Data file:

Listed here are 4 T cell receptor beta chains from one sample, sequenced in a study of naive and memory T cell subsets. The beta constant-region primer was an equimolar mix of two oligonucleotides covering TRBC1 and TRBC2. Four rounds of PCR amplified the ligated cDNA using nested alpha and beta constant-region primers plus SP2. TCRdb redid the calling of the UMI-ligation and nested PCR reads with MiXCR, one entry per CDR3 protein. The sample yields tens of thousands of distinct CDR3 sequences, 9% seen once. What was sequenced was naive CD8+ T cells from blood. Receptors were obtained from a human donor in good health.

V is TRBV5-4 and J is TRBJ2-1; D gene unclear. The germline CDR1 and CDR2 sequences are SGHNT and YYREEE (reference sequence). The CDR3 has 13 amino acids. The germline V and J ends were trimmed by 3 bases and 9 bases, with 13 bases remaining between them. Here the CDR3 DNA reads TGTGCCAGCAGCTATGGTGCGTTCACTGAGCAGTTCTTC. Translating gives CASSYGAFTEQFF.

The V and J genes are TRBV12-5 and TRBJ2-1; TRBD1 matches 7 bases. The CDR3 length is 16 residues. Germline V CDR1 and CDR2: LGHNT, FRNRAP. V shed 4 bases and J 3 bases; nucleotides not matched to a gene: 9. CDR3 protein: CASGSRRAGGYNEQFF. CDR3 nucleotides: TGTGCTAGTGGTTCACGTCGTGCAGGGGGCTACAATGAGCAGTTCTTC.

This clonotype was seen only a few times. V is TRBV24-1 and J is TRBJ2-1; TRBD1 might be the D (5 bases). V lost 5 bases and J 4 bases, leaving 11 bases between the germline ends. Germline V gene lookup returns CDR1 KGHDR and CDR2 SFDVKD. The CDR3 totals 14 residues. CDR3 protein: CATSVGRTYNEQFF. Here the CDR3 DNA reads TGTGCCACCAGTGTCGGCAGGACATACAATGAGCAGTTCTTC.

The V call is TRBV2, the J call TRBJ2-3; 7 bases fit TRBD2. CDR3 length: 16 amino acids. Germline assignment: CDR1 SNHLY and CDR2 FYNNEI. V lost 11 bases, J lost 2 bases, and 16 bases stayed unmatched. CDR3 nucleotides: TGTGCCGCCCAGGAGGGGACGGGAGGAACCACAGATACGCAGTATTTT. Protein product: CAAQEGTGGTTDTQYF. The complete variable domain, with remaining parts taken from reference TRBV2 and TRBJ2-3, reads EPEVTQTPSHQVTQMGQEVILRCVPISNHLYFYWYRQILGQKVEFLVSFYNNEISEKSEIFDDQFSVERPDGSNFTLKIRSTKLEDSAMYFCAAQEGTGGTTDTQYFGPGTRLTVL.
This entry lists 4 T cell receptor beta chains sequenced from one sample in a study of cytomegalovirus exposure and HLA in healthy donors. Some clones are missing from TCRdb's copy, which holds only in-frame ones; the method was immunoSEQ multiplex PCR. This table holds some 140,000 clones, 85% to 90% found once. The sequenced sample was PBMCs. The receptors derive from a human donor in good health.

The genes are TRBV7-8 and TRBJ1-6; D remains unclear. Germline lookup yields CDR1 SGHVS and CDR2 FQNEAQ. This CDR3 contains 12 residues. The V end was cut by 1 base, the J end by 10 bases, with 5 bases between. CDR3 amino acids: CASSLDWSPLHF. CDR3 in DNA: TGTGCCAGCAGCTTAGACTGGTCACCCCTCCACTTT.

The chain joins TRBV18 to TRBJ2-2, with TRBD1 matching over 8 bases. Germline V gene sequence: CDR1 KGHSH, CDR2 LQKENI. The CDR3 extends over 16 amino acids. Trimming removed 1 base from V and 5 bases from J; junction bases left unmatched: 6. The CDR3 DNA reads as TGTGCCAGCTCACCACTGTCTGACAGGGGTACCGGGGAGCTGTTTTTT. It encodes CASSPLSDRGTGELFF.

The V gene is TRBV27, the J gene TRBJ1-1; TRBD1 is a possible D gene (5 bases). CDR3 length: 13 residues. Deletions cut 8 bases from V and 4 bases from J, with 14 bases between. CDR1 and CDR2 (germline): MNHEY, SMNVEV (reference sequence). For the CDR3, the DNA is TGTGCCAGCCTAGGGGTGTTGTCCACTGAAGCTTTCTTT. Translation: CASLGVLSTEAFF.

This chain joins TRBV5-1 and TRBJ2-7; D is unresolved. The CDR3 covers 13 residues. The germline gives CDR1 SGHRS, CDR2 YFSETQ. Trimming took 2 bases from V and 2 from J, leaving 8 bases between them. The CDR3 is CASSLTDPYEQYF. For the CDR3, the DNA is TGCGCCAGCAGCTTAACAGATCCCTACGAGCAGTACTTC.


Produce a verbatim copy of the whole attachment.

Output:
Listed here are 4 T cell receptor beta chains from one sample, sequenced in a study of naive and memory T cell subsets. The beta constant-region primer was an equimolar mix of two oligonucleotides covering TRBC1 and TRBC2. Four rounds of PCR amplified the ligated cDNA using nested alpha and beta constant-region primers plus SP2. TCRdb redid the calling of the UMI-ligation and nested PCR reads with MiXCR, one entry per CDR3 protein. The sample yields tens of thousands of distinct CDR3 sequences, 9% seen once. What was sequenced was naive CD8+ T cells from blood. Receptors were obtained from a human donor in good health.

V is TRBV5-4 and J is TRBJ2-1; D gene unclear. The germline CDR1 and CDR2 sequences are SGHNT and YYREEE (reference sequence). The CDR3 has 13 amino acids. The germline V and J ends were trimmed by 3 bases and 9 bases, with 13 bases remaining between them. Here the CDR3 DNA reads TGTGCCAGCAGCTATGGTGCGTTCACTGAGCAGTTCTTC. Translating gives CASSYGAFTEQFF.

The V and J genes are TRBV12-5 and TRBJ2-1; TRBD1 matches 7 bases. The CDR3 length is 16 residues. Germline V CDR1 and CDR2: LGHNT, FRNRAP. V shed 4 bases and J 3 bases; nucleotides not matched to a gene: 9. CDR3 protein: CASGSRRAGGYNEQFF. CDR3 nucleotides: TGTGCTAGTGGTTCACGTCGTGCAGGGGGCTACAATGAGCAGTTCTTC.

This clonotype was seen only a few times. V is TRBV24-1 and J is TRBJ2-1; TRBD1 might be the D (5 bases). V lost 5 bases and J 4 bases, leaving 11 bases between the germline ends. Germline V gene lookup returns CDR1 KGHDR and CDR2 SFDVKD. The CDR3 totals 14 residues. CDR3 protein: CATSVGRTYNEQFF. Here the CDR3 DNA reads TGTGCCACCAGTGTCGGCAGGACATACAATGAGCAGTTCTTC.

The V call is TRBV2, the J call TRBJ2-3; 7 bases fit TRBD2. CDR3 length: 16 amino acids. Germline assignment: CDR1 SNHLY and CDR2 FYNNEI. V lost 11 bases, J lost 2 bases, and 16 bases stayed unmatched. CDR3 nucleotides: TGTGCCGCCCAGGAGGGGACGGGAGGAACCACAGATACGCAGTATTTT. Protein product: CAAQEGTGGTTDTQYF. The complete variable domain, with remaining parts taken from reference TRBV2 and TRBJ2-3, reads EPEVTQTPSHQVTQMGQEVILRCVPISNHLYFYWYRQILGQKVEFLVSFYNNEISEKSEIFDDQFSVERPDGSNFTLKIRSTKLEDSAMYFCAAQEGTGGTTDTQYFGPGTRLTVL.
This entry lists 4 T cell receptor beta chains sequenced from one sample in a study of cytomegalovirus exposure and HLA in healthy donors. Some clones are missing from TCRdb's copy, which holds only in-frame ones; the method was immunoSEQ multiplex PCR. This table holds some 140,000 clones, 85% to 90% found once. The sequenced sample was PBMCs. The receptors derive from a human donor in good health.

The genes are TRBV7-8 and TRBJ1-6; D remains unclear. Germline lookup yields CDR1 SGHVS and CDR2 FQNEAQ. This CDR3 contains 12 residues. The V end was cut by 1 base, the J end by 10 bases, with 5 bases between. CDR3 amino acids: CASSLDWSPLHF. CDR3 in DNA: TGTGCCAGCAGCTTAGACTGGTCACCCCTCCACTTT.

The chain joins TRBV18 to TRBJ2-2, with TRBD1 matching over 8 bases. Germline V gene sequence: CDR1 KGHSH, CDR2 LQKENI. The CDR3 extends over 16 amino acids. Trimming removed 1 base from V and 5 bases from J; junction bases left unmatched: 6. The CDR3 DNA reads as TGTGCCAGCTCACCACTGTCTGACAGGGGTACCGGGGAGCTGTTTTTT. It encodes CASSPLSDRGTGELFF.

The V gene is TRBV27, the J gene TRBJ1-1; TRBD1 is a possible D gene (5 bases). CDR3 length: 13 residues. Deletions cut 8 bases from V and 4 bases from J, with 14 bases between. CDR1 and CDR2 (germline): MNHEY, SMNVEV (reference sequence). For the CDR3, the DNA is TGTGCCAGCCTAGGGGTGTTGTCCACTGAAGCTTTCTTT. Translation: CASLGVLSTEAFF.

This chain joins TRBV5-1 and TRBJ2-7; D is unresolved. The CDR3 covers 13 residues. The germline gives CDR1 SGHRS, CDR2 YFSETQ. Trimming took 2 bases from V and 2 from J, leaving 8 bases between them. The CDR3 is CASSLTDPYEQYF. For the CDR3, the DNA is TGCGCCAGCAGCTTAACAGATCCCTACGAGCAGTACTTC.